Query C: Alternative using a flattened array index
      SELECT META(r).id
      FROM `travel-sample`.inventory.route AS r
      WHERE ANY v IN r.schedule SATISFIES v.day = 2 AND v.flight = "US681" END;

      For comparison, this query performs a covering index scan, by applying all the predicates, using ixf_sched defined by the Index in Example 3. The query syntax is more intuitive than Query A and Query B, since the multiple fields within the array have not required complex indexing.

      Covering Array Index

      Covering indexes are an efficient method of using an Index for a particular query, whereby the index itself can completely cover the query in terms of providing all data required for the query. Basically, it avoids the fetch phase of the query processing and related overhead in fetching the required documents from data-service nodes. For more details, see Covering Indexes.

      Array indexing requires special attention to create covering array indexes. In general, the array field itself should be included as one of the index keys in the CREATE INDEX definition. For instance, in Example 1, the Index does not cover the Query because the Query projection list includes * which needs to fetch the document from the Data Service.

      Example 9. Covering Array Index
      Index I: Creating a Covering Array Index
      CREATE INDEX idx_sched_cover ON `travel-sample`.inventory.route
          (DISTINCT ARRAY v.flight FOR v IN schedule END, schedule);

      The index keys of an index must be used in the WHERE clause of a DML statement to use the index for that query. In the SELECT or DML WHERE clause, Covering Array Indexes can be used by the following operators:

      Query A: Covering Array Index using the ANY clause
      EXPLAIN SELECT meta().id FROM `travel-sample`.inventory.route
      USE INDEX (idx_sched_cover) (1)
      WHERE ANY v IN schedule SATISFIES v.flight LIKE 'UA%' END;
      1 In this example, Query A needs Index I to cover it because the query predicate refers to the array schedule in the ANY operator.
      Result
      [
        {
          "plan": {
            "#operator": "Sequence",
            "~children": [
              {
                "#operator": "DistinctScan",
                "scan": {
                  "#operator": "IndexScan3",
                  "bucket": "travel-sample",
                  "covers": [
                    "cover ((distinct (array (`v`.`flight`) for `v` in (`route`.`schedule`) end)))",
                    "cover ((`route`.`schedule`))",
                    "cover ((meta(`route`).`id`))"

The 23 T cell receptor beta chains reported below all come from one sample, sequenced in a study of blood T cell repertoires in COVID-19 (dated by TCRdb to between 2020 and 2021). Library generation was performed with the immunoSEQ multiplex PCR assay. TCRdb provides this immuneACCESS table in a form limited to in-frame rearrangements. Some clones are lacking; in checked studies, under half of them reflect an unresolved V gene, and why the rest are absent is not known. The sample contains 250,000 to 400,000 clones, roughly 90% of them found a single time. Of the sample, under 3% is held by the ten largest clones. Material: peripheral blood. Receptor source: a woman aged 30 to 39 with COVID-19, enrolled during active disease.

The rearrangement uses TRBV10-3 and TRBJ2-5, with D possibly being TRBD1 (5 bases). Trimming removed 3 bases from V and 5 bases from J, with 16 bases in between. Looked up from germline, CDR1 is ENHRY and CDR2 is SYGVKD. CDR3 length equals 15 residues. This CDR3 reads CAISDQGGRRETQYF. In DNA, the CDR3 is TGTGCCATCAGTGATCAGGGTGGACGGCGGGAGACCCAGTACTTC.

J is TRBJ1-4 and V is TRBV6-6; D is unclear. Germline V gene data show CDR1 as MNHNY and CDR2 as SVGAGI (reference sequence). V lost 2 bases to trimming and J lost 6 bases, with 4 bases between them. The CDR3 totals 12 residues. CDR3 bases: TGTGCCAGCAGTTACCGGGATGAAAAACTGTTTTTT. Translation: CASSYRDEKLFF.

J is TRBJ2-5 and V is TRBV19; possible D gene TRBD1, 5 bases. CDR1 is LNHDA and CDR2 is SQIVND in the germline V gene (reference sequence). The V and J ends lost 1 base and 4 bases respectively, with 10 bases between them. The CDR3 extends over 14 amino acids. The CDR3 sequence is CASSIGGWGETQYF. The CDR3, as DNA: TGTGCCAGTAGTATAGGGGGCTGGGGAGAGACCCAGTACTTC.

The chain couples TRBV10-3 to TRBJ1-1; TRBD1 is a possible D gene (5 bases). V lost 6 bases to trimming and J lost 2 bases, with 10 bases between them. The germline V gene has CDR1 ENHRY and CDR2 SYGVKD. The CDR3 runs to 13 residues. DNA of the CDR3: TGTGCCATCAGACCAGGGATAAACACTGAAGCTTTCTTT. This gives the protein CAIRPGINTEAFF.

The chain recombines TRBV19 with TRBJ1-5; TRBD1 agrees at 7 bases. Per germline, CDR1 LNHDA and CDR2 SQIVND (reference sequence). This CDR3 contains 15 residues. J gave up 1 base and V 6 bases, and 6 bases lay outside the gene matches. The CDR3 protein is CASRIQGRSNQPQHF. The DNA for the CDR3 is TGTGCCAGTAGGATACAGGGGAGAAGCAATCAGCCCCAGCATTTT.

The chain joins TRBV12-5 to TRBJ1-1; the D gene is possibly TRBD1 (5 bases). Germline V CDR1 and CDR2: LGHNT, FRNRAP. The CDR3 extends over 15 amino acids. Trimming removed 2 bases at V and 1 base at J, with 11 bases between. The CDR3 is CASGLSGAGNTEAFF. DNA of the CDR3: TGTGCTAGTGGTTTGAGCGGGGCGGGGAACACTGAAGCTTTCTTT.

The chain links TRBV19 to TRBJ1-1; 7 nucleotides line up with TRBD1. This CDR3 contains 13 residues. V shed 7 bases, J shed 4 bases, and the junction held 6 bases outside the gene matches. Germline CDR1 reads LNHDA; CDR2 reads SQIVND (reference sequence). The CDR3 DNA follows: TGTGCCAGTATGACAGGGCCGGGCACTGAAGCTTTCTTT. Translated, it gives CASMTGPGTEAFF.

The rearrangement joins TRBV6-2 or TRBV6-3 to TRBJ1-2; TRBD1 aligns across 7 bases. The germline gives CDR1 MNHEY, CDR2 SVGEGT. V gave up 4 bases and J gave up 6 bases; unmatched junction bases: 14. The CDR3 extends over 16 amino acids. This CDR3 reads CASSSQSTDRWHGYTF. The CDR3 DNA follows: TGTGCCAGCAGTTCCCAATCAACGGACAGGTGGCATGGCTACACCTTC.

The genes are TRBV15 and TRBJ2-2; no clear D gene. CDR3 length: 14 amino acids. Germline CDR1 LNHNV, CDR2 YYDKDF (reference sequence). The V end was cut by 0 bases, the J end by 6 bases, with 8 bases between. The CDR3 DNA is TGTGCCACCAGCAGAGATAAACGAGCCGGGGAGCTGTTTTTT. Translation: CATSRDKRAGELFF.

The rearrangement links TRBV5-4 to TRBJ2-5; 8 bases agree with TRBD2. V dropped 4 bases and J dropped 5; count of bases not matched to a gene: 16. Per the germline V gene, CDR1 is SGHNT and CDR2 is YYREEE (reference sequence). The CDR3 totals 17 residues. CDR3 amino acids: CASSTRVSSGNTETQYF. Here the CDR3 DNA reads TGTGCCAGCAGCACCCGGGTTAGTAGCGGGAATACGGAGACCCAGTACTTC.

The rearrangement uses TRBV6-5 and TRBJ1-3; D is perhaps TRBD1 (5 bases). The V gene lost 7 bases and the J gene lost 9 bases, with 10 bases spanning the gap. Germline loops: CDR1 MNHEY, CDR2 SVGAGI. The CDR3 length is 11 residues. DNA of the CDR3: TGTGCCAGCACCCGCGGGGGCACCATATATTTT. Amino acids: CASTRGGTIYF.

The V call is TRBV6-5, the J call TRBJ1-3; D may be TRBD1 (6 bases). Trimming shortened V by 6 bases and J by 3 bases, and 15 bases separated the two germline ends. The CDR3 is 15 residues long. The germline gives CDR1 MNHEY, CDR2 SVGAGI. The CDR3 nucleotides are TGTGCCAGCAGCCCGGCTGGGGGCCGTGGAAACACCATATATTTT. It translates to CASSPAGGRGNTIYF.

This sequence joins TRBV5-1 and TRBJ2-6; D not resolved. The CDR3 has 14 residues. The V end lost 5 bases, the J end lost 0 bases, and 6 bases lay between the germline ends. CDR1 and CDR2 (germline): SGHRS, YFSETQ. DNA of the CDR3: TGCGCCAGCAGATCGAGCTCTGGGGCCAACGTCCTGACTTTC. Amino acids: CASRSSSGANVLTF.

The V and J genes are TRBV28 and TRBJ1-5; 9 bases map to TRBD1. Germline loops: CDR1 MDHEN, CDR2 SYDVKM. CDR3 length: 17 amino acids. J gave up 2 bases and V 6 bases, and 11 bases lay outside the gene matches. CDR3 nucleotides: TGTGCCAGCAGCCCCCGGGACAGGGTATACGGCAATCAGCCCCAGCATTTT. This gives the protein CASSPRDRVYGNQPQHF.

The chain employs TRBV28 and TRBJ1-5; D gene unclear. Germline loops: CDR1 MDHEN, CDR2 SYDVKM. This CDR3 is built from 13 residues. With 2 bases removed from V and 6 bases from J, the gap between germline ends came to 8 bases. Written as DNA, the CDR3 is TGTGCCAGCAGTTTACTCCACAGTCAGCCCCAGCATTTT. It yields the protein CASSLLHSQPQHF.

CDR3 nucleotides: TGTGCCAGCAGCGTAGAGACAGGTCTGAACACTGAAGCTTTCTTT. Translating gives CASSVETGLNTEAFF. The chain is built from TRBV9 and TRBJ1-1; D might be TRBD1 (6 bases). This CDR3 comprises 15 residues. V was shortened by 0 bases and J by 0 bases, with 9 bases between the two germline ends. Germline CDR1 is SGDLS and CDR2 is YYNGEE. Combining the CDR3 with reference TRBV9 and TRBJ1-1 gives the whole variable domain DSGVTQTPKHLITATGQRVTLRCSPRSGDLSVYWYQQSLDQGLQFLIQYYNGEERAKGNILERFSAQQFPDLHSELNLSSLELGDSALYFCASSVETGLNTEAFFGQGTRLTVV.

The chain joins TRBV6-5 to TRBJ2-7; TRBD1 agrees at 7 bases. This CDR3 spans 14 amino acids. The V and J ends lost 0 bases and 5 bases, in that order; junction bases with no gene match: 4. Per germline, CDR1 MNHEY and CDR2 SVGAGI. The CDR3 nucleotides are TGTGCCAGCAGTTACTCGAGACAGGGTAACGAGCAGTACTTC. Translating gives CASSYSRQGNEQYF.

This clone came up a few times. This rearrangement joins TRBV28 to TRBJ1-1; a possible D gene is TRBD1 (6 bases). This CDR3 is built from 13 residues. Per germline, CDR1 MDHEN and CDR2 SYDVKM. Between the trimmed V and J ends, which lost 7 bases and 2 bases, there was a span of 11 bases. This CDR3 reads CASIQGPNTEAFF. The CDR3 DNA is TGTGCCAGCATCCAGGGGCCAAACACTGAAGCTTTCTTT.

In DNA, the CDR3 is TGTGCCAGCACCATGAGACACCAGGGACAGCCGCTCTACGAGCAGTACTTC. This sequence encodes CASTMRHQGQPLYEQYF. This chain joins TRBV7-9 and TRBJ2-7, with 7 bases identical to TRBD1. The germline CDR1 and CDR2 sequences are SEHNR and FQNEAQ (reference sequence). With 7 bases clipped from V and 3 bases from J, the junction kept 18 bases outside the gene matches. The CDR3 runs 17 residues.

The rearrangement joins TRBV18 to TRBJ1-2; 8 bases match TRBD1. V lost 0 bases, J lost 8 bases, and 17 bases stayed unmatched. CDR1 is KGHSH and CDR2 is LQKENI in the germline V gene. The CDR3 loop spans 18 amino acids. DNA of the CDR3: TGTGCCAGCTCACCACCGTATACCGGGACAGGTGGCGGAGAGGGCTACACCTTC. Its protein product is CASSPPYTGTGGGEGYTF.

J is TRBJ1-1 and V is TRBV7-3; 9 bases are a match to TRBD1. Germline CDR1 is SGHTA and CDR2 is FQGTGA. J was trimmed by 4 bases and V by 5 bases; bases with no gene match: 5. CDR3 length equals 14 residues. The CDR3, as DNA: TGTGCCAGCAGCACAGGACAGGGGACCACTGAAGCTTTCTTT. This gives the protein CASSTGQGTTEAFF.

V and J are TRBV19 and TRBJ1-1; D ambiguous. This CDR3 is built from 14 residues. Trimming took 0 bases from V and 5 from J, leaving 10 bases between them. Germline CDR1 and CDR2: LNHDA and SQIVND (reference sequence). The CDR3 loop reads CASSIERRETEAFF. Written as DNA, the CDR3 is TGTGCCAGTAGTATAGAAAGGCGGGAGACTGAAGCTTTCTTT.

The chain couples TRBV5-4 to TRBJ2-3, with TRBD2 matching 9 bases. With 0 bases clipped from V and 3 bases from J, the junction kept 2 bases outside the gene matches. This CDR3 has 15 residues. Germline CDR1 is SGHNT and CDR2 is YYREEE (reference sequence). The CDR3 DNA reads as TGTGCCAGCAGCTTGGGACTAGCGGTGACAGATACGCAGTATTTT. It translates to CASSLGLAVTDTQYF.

],
                  "filter": "cover (any `v` in (`route`.`schedule`) satisfies ((`v`.`flight`) like \"UA%\") end)",
                  "filter_covers": {
                    "cover (any `v` in (`route`.`schedule`) satisfies ((\"UA\" <= (`v`.`flight`)) and ((`v`.`flight`) < \"UB\")) end)": true,
                    "cover (any `v` in (`route`.`schedule`) satisfies ((`v`.`flight`) like \"UA%\") end)": true
                  },
                  "index": "idx_sched_cover",
                // ...
                }
              }
            ]
          }
        }
      ]
      Query B: Covering Array Index using the ANY AND EVERY clause
      EXPLAIN SELECT meta().id FROM `travel-sample`.inventory.route
      USE INDEX (idx_sched_cover)
      WHERE ANY AND EVERY v IN schedule SATISFIES v.flight LIKE 'UA%' END;
      Result
      [
        {
          "plan": {
            "#operator": "Sequence",
            "~children": [
              {
                "#operator": "DistinctScan",
                "scan": {
                  "#operator": "IndexScan3",
                  "bucket": "travel-sample",
                  "covers": [
                    "cover ((distinct (array (`v`.`flight`) for `v` in (`route`.`schedule`) end)))",
                    "cover ((`route`.`schedule`))",
                    "cover ((meta(`route`).`id`))"
                  ],
                  "filter": "any and every `v` in cover ((`route`.`schedule`)) satisfies ((`v`.`flight`) like \"UA%\") end",
                  "index": "idx_sched_cover",
                // ...
                }
              }
            ]
          }
        }
      ]
      Query C: Covering Array Index using the UNNEST clause and aliasing
      EXPLAIN SELECT meta(t).id FROM `travel-sample`.inventory.route t
      USE INDEX (idx_sched_cover)
      UNNEST schedule v
      WHERE v.flight LIKE 'UA%';
      Result
      [
        {
          "plan": {
            "#operator": "Sequence",
            "~children": [